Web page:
We Need to Talk About Kevin by Lionel Shriver
We Need to Talk About Kevin is one of the rare ones where I simultaneously couldn’t wait to finish it and didn’t want it to be over. I don’t remember the last time I read a book that was written so well; the eloquence and power of Shriver’s prose are astonishing, and the story itself is equally well crafted and poignant. It’s a very challenging read, but a worthwhile one.
We Need to Talk About Kevin is in the form of unanswered letters from Eva to her estranged husband. She documents her life to him over the course of a year in an effort to come to terms with all that has happened since “Thursday”–the day her son commits mass murder at his school. Initially I was worried that I wouldn’t be able to get into this style. However, it made the book all the more startling, real, and honest. In fact, it’s one of the most honest and frank books that I’ve ever read.
It’s hard to capture the sentiment, and at times it’s uncomfortable to read because of how deeply personal each correspondence appears. It feels like you’re reading a journal each time, but you never lose sense of the fact that you’re enveloped in a powerful story. That to me is a testament to Shriver’s ability as a writer.
In particular, Eva’s views of motherhood stood out to me. She was reluctant to conceive (to say the least). She talks in depth about her fears of losing her body, her time, and even her husband. When the baby Kevin is born, these feelings do not subside. Kevin rejects her physically and in an emotional sense as well.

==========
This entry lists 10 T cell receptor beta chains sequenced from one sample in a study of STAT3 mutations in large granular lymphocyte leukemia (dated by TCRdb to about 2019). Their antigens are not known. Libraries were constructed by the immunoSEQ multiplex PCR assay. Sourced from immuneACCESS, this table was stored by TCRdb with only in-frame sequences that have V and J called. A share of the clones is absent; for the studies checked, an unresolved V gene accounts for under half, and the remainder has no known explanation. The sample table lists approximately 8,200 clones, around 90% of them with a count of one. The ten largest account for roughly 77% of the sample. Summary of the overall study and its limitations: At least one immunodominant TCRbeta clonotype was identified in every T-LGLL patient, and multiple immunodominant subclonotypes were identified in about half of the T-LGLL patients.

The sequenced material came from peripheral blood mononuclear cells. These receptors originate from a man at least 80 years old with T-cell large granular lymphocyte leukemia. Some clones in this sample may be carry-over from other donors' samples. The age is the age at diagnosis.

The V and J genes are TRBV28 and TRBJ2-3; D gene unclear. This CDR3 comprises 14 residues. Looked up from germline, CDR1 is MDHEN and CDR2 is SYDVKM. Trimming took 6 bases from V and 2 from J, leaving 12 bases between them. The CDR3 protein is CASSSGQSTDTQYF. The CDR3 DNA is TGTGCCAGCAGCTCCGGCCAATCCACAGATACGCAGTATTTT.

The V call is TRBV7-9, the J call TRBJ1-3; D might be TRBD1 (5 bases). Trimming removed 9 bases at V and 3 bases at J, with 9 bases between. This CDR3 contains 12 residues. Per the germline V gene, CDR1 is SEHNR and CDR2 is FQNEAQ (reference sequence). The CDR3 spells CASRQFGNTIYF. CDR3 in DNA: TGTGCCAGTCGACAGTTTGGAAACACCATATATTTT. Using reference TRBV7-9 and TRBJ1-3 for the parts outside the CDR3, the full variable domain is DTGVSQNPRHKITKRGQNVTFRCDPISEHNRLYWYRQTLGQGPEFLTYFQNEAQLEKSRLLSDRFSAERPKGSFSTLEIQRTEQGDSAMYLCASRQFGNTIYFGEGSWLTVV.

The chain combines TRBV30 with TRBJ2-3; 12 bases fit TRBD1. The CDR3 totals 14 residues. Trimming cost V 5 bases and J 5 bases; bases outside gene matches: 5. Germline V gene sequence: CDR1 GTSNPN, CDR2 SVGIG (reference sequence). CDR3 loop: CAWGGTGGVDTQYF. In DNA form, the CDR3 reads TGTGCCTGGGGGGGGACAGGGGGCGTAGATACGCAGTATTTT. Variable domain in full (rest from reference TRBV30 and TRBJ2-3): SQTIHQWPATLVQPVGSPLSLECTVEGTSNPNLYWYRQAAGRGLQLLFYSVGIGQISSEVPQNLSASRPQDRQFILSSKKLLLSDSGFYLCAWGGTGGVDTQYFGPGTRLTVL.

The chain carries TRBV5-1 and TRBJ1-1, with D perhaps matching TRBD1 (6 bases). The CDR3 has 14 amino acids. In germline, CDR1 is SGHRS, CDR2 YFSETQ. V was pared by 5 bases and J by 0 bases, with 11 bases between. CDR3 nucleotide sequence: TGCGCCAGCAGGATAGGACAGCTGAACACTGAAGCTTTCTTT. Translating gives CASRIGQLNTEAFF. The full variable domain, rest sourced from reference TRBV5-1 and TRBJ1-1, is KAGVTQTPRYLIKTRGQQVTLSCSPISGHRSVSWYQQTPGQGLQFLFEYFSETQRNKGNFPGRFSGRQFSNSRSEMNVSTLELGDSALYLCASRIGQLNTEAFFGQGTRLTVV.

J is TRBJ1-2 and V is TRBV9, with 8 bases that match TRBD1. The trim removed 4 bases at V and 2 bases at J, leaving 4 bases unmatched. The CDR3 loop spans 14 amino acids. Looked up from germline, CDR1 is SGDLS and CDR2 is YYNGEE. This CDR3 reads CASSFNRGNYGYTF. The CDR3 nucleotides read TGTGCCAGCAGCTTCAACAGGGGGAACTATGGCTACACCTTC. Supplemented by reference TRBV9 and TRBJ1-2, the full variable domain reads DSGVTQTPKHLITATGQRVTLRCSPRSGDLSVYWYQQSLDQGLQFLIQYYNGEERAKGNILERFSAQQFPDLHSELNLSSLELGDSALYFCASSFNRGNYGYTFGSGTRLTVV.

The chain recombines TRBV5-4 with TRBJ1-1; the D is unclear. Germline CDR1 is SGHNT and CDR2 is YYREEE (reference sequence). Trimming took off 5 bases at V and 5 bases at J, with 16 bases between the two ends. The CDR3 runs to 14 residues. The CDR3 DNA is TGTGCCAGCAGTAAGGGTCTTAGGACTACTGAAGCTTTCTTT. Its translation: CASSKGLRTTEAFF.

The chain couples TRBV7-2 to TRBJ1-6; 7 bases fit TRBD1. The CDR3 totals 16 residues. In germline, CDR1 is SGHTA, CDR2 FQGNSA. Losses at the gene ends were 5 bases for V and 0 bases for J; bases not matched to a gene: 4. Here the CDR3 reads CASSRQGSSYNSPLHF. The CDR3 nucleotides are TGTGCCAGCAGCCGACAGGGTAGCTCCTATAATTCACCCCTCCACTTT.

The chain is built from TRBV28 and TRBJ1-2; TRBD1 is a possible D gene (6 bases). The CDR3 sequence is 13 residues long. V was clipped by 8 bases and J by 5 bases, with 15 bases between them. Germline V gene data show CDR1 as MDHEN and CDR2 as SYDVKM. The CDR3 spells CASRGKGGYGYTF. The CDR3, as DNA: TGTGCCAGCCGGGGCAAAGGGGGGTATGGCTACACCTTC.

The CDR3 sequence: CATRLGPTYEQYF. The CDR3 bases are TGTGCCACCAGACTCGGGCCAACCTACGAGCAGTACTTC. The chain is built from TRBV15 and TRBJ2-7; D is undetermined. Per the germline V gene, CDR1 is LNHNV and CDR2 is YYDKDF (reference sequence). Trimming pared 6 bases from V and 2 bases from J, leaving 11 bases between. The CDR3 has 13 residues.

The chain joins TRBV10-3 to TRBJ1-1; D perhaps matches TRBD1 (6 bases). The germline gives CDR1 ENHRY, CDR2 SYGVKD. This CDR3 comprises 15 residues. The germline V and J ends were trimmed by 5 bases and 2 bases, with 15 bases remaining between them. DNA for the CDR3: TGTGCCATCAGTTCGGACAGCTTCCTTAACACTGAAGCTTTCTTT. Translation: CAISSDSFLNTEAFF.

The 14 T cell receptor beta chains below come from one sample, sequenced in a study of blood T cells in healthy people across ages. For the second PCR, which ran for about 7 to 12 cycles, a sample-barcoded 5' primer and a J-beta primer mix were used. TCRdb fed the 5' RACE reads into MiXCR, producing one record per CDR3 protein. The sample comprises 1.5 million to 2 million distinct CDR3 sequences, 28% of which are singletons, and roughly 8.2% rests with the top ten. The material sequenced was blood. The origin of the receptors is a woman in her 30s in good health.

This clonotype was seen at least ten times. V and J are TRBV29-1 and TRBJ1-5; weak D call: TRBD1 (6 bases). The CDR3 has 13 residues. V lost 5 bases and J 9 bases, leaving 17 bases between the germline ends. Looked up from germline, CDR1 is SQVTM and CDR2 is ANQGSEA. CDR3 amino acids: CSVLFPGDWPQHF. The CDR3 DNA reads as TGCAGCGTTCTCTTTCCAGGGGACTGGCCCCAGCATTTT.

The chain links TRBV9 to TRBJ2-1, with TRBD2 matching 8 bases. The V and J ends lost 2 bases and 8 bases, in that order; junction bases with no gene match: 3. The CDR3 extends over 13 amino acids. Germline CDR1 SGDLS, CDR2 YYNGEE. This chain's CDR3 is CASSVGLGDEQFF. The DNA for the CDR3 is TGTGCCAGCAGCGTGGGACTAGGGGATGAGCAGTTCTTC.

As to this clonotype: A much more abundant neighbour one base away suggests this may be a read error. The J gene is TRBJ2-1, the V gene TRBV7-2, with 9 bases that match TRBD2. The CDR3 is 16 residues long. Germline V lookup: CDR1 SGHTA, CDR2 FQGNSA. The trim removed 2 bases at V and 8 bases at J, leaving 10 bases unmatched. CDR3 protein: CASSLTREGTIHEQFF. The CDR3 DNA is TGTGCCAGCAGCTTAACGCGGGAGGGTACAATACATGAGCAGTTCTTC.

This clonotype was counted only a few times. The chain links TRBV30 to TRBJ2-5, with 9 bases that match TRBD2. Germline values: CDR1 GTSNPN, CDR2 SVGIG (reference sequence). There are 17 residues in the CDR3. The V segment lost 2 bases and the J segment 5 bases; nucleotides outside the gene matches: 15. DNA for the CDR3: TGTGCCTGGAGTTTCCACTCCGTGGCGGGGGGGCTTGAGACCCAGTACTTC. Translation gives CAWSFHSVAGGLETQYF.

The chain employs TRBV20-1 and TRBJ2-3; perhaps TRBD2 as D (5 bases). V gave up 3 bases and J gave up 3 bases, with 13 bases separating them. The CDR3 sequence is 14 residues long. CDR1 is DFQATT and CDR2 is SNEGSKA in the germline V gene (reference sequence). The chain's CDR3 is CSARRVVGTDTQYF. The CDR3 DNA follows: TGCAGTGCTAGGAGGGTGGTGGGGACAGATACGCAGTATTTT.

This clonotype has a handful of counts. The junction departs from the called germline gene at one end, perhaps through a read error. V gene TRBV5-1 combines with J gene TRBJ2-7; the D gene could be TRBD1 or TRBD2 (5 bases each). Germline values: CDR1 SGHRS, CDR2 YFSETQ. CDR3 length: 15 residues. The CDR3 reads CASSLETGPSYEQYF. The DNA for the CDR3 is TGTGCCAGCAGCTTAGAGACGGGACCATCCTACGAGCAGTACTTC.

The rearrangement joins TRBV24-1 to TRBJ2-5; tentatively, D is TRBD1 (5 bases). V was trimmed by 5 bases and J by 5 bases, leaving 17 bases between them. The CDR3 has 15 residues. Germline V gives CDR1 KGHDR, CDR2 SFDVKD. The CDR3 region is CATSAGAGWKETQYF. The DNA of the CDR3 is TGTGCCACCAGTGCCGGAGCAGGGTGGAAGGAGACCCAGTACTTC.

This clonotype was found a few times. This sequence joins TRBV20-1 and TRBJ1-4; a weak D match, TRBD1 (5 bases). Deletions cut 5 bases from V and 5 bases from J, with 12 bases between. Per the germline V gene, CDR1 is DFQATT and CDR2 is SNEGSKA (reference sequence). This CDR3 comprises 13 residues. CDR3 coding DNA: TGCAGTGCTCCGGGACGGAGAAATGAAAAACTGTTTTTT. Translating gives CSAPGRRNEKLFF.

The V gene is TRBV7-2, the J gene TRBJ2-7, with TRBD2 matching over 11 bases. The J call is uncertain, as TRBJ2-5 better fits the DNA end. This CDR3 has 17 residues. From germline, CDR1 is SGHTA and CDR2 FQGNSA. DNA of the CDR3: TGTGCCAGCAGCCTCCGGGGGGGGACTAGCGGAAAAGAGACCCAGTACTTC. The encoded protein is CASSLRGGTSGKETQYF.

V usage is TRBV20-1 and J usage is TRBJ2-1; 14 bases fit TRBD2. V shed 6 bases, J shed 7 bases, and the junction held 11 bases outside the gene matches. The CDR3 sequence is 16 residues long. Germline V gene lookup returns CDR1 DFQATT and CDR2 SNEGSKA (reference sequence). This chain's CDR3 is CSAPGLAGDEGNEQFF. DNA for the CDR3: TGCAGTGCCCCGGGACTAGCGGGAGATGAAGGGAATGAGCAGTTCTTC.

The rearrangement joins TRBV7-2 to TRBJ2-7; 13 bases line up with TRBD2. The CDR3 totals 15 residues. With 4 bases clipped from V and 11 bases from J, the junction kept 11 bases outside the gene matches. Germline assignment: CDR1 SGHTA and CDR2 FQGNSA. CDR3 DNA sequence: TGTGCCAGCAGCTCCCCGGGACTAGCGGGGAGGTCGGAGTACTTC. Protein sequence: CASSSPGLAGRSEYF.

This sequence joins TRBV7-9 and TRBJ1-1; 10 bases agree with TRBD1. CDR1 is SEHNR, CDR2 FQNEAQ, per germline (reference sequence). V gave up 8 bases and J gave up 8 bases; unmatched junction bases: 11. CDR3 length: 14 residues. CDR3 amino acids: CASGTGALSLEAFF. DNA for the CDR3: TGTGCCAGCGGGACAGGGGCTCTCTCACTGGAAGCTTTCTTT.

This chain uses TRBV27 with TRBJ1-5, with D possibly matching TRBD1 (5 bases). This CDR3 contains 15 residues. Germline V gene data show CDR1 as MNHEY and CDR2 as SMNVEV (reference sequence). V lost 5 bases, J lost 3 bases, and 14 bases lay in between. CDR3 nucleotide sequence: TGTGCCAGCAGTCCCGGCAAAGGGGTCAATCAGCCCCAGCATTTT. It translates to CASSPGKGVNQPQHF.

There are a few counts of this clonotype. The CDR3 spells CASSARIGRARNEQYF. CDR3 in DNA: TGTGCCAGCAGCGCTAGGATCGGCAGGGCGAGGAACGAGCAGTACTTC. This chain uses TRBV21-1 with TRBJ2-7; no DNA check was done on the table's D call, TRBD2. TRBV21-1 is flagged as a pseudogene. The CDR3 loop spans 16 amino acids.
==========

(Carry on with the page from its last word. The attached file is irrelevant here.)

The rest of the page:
Eva’s depiction of motherhood stands in stark opposition to the mainstream concepts of motherhood–that women are radiant when they are pregnant, that they feel a deep connection like no other when they hold the baby for the first time, that they live to watch their children grow, that they have a beautiful family. Her deepest feelings about motherhood are of reluctance, resentment, fear, anger, and disgust, feelings that the tries to mask, and that ultimately drive a wedge between her and her husband.
Shriver’s exploration of motherhood is refreshing and real. You get a sense that finally, you can relate to someone without seeming cold. A lot of people who reviewed this book referred to it as a feminist classic, or an underground feminist hit. Such reviews make sense especially considering how she challenges classic views of motherhood.
There were also times in this book when I felt physically ill. Weirdly, I love that in a book. I like when a book is powerful and so shocking that it makes me feel weird about reading it. As I said, Eva is coming to terms with the murder Kevin committed. In doing so, she explores the events that lead up to it, starting a few years before his conception, right up to his incarceration and trial.
The thing about Kevin is that he is evil incarnate right from his birth. Each of Kevin’s isolated incidents suffuse the book with an undertone of maleficence, horror, and rage. That uncomfortable feeling of what will he do next? never subsides. In that sense, we can relate to Eva as she documents her own growing discomfort and fear of her son.
When I first picked up We Need to Talk About Kevin, I thought of it as a book about a kid who commits murder. Then I realized it was a book about motherhood, a book about grief, a book about evil, and a book about love.
The concept is ambitious, but unlike other authors who may have big ideas and lack the talent to put these ideas to paper, Lionel Shriver succeeds. She tackles a huge subject with startling honesty, intelligence, and humor. I just can’t say enough good things about this book. Do yourself a favour and check it out!
Sarah is an east-coaster and teen librarian. When she’s not trying to stay hip with the kids, she’s making moody artwork and listening to music.